BMCR 2020.03.09

Poet and orator: a symbiotic relationship in democratic Athens

, , Poet and orator: a symbiotic relationship in democratic Athens. Trends in classics. Supplementary volumes, 74. Berlin; Boston: De Gruyter, 2019. ix, 454 p.. ISBN 9783110626902. €119,95.

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[Authors and titles are listed at the end of the review.]

The book’s title, subtitle, and the name of the institution that organized the 2015 conference it now reports, the Centre for Ancient Rhetoric and Drama, assert a doctrine: there was an intimate connection between what happened in the fictional word of Attic drama and the real world of speechmaking in the city’s deliberative bodies, extending from the Cleisthenic reforms until the end of the democracy under Macedonian rule. The topic has received lavish attention in recent years.[1]Rather than offering an overview of all nineteen chapters, I will remark on those I found of particular interest.

In his contribution, “Greek Tragedy and Attic Oratory,” Andreas Markantonatos writes (pp. 124f.): “It has already become the communis opinio that in the fifth century BCE there was … a mutually beneficent cross-fertilization between the rhetorical energy of Greek tragedy and the declamatory dynamism of the Athenian democratic regime.” This is, to be sure, a respectable opinion: see especially David Sansone’s Greek Drama and the Invention of Rhetoric (2012), which is cited by A. Rodighiero in his contribution (pp. 153–179.[2] It is a mark of the editors’ academic integrity that several of the papers nevertheless question what the preface calls an “indissoluble bond between oratorical expertise and dramatic artistry” (p. vi). Still, by encompassing both components of the dramatic festivals, the word “drama” might presuppose, or at least suggest, more resemblance than we find. With very few exceptions indeed, for instance the Guard’s report at Sophocles, Antigone 222ff., tragic drama excludes comic material, and paratragedy in comedy is meant to elicit laughs, not to induce a somber mood. In her contribution, Edith Hall remarks that in the Knights the real world intrudes in the form of “a running joke about a particular verbal quirk of Cleon’s”, and that the Paphlagonian imitates “the asyndeton beloved of orators desirous of emotional emphasis” (pp. 73–75). Though foreigners were in attendance, at least at the Great Dionysia, the orators, tragedians, and comic poets lived in and wrote for Athens; thus Fountoulakis (pp. 43f.) can presume that Menander’s Samia and [Demosthenes] 59 Against Neaera are drawing on the same social mores. Philosophy gets into the game as well: he remarks on “patterns of thought occurring in post-Aristotelian discourses concerning marrying for love and the oikos in Menander as reflections of a wider cultural ambience—we might say a panhellenic ambience — marked by bold social and political developments” (p. 65). Nevertheless, I would have liked to see an acknowledgment that there are pervasive linguistic differences between theatrical texts and what was heard in the courts.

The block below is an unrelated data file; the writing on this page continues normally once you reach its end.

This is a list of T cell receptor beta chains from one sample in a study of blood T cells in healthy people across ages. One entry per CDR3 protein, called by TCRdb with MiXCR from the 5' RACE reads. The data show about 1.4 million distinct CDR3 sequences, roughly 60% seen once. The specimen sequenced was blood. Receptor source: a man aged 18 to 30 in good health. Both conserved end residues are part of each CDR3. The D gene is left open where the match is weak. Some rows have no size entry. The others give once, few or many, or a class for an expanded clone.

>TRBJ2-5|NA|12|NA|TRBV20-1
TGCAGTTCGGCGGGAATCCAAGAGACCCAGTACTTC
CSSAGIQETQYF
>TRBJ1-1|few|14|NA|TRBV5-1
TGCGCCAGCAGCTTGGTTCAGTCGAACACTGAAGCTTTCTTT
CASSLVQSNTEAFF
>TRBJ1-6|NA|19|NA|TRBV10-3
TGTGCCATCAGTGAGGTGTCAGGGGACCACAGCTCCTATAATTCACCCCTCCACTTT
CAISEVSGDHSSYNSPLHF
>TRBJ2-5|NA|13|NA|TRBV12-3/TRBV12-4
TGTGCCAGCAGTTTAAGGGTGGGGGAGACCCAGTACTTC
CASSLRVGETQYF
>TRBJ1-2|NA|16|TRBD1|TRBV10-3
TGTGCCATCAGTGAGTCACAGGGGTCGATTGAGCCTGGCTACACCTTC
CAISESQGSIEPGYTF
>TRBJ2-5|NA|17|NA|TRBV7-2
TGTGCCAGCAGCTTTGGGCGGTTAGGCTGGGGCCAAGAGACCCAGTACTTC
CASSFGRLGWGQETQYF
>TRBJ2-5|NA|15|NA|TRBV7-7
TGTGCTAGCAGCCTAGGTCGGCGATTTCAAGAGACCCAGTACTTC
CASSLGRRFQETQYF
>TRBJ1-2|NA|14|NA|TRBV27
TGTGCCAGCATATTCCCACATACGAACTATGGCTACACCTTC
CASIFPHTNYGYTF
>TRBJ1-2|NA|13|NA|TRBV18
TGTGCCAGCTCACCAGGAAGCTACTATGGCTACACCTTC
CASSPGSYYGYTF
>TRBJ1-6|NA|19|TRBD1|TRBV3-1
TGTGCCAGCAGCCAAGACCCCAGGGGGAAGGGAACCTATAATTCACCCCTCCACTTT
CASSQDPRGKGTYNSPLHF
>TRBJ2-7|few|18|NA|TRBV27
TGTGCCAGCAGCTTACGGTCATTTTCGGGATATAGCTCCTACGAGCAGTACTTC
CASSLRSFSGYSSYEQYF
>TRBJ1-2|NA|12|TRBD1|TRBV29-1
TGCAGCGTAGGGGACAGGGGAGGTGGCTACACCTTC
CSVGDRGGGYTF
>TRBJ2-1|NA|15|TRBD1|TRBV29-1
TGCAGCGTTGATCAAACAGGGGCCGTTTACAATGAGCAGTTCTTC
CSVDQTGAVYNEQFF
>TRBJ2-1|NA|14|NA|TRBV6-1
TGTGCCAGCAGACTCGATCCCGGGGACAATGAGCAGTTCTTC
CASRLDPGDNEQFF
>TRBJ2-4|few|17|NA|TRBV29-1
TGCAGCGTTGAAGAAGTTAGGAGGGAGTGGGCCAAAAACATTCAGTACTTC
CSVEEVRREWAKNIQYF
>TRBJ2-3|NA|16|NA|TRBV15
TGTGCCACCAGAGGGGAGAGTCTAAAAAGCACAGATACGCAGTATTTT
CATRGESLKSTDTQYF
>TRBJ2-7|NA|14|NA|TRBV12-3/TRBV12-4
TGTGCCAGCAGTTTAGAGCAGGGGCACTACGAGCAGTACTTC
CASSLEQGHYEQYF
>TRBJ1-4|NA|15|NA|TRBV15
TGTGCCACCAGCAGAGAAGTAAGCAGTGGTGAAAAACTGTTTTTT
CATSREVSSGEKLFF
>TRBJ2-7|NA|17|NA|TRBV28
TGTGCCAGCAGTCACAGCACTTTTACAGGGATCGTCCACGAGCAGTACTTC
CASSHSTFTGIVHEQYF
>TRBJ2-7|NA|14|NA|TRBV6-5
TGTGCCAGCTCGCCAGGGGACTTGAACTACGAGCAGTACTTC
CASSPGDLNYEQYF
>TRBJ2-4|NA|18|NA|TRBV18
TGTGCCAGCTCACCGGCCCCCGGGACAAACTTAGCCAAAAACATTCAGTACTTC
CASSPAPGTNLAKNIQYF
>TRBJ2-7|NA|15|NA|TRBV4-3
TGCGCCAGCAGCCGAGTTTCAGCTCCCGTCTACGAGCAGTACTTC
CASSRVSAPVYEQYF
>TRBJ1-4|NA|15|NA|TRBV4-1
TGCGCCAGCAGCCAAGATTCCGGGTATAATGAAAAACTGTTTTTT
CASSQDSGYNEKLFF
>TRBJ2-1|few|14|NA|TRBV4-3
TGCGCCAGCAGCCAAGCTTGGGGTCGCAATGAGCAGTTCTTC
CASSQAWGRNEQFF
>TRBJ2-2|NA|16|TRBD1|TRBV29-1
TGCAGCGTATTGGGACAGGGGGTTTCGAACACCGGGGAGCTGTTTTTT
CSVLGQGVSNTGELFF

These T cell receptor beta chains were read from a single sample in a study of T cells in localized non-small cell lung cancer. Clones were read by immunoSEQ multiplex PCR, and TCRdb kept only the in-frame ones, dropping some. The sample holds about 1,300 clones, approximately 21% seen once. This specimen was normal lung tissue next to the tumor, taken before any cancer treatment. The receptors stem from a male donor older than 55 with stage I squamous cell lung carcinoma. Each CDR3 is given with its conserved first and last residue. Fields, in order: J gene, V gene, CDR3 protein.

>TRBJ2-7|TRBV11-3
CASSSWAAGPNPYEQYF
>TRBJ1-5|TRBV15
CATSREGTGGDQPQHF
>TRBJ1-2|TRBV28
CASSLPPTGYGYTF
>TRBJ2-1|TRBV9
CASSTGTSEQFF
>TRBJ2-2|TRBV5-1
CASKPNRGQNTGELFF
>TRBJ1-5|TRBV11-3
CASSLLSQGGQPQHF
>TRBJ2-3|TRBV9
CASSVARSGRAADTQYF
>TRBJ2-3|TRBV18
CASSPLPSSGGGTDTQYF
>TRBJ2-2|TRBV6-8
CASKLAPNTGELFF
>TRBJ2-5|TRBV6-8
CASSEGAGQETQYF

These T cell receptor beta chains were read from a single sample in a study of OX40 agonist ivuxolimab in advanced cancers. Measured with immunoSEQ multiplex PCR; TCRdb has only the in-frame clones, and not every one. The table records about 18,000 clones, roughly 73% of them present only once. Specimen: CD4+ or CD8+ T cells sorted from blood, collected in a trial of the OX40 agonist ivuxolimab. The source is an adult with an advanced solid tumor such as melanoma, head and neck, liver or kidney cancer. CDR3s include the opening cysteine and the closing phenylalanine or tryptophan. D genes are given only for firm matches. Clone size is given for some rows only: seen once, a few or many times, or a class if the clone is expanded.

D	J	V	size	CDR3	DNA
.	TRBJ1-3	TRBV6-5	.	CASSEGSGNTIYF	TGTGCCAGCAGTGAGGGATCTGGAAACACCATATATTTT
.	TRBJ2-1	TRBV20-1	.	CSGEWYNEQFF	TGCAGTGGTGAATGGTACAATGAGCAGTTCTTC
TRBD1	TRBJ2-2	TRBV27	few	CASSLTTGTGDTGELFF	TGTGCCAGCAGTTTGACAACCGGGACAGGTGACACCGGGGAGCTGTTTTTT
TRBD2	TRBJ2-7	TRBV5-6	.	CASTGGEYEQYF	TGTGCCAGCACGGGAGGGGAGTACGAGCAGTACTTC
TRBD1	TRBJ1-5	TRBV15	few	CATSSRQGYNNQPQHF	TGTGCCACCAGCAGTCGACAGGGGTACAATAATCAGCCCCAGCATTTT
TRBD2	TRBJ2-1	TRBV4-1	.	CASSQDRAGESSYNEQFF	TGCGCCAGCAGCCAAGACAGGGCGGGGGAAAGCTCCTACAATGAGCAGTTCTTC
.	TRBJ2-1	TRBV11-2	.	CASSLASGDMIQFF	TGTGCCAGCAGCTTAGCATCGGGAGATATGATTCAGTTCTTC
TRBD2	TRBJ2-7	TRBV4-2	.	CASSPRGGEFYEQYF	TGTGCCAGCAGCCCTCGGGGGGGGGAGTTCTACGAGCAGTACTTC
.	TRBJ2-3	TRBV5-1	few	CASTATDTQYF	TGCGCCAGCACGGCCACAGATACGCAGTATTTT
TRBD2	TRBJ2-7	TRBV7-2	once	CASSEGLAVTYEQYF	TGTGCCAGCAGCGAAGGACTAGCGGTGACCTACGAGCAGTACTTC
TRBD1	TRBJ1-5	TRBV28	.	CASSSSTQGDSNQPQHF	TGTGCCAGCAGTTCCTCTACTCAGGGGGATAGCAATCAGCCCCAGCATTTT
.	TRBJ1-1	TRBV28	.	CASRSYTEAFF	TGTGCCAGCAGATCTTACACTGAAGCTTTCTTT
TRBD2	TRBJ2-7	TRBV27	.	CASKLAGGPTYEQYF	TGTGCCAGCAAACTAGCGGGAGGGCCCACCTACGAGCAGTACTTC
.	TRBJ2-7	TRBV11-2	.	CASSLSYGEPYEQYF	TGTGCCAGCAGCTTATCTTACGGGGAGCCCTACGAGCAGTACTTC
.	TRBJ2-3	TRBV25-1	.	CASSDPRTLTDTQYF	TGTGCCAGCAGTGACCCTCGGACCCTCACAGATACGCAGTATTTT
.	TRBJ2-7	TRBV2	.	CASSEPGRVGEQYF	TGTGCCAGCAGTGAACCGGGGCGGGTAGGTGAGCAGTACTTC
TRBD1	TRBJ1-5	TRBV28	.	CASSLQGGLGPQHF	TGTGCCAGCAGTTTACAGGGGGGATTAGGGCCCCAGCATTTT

Of course there are also resemblances that arose from the logic of the real world. In a useful collection drawing on the Alexandros, “Fragments of Euripidean Rhetoric,” Ioanna Karamanou writes (p. 85) : “Euripidean trial-debates seem to reflect the practice of forensic oratory and law court procedure. According to this practice, Alexandros is likely to speak second, defending himself against his opponent’s accusations.” It seems to me that Euripides could reverse the order of speeches only at the risk of outdoing the comici by attempting an incongruity that would leave the audience utterly perplexed. By comparison, the conjunction of incongruous elements in the Knights noted by Marcel Lysgaard Lech (p. 116 n. 67), namely cavalry and rowers, united by the horse, is perfectly intelligible.

In his chapter, “Do you see this, natives of this land,” Andrea Rodighiero acknowledges (p. 153) that one must “bear in mind that the shape, syntax, and very often the vocabulary of poetic discourse are rather different from a λόγος uttered in plain prose.” I would say “persistently” and sometimes in details easily missed, for instance the placement of vocatives at the start of a speech (verse-initial ἄνδρες) in tragedy, as at Sophocles Antigone 162, but routinely postponed in the orators.